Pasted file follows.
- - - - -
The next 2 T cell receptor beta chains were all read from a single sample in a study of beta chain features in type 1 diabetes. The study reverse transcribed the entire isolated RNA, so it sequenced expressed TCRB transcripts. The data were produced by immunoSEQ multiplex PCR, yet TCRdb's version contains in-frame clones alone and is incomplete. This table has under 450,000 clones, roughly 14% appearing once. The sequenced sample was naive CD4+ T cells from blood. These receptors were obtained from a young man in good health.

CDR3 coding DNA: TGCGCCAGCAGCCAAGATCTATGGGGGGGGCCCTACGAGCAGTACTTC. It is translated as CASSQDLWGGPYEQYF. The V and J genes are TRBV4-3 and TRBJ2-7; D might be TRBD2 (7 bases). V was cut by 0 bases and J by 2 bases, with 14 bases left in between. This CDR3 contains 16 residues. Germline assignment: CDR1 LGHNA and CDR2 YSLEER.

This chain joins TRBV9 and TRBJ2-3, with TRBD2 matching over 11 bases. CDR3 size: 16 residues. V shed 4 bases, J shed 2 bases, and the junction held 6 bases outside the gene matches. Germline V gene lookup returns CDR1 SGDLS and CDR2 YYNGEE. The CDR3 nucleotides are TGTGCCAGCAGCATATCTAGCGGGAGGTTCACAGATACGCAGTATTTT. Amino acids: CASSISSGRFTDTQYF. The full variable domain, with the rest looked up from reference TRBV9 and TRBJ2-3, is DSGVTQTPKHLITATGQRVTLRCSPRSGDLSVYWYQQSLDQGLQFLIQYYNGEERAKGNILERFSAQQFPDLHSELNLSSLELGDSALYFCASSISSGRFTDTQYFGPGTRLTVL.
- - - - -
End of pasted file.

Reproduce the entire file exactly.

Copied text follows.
The next 2 T cell receptor beta chains were all read from a single sample in a study of beta chain features in type 1 diabetes. The study reverse transcribed the entire isolated RNA, so it sequenced expressed TCRB transcripts. The data were produced by immunoSEQ multiplex PCR, yet TCRdb's version contains in-frame clones alone and is incomplete. This table has under 450,000 clones, roughly 14% appearing once. The sequenced sample was naive CD4+ T cells from blood. These receptors were obtained from a young man in good health.

CDR3 coding DNA: TGCGCCAGCAGCCAAGATCTATGGGGGGGGCCCTACGAGCAGTACTTC. It is translated as CASSQDLWGGPYEQYF. The V and J genes are TRBV4-3 and TRBJ2-7; D might be TRBD2 (7 bases). V was cut by 0 bases and J by 2 bases, with 14 bases left in between. This CDR3 contains 16 residues. Germline assignment: CDR1 LGHNA and CDR2 YSLEER.

This chain joins TRBV9 and TRBJ2-3, with TRBD2 matching over 11 bases. CDR3 size: 16 residues. V shed 4 bases, J shed 2 bases, and the junction held 6 bases outside the gene matches. Germline V gene lookup returns CDR1 SGDLS and CDR2 YYNGEE. The CDR3 nucleotides are TGTGCCAGCAGCATATCTAGCGGGAGGTTCACAGATACGCAGTATTTT. Amino acids: CASSISSGRFTDTQYF. The full variable domain, with the rest looked up from reference TRBV9 and TRBJ2-3, is DSGVTQTPKHLITATGQRVTLRCSPRSGDLSVYWYQQSLDQGLQFLIQYYNGEERAKGNILERFSAQQFPDLHSELNLSSLELGDSALYFCASSISSGRFTDTQYFGPGTRLTVL.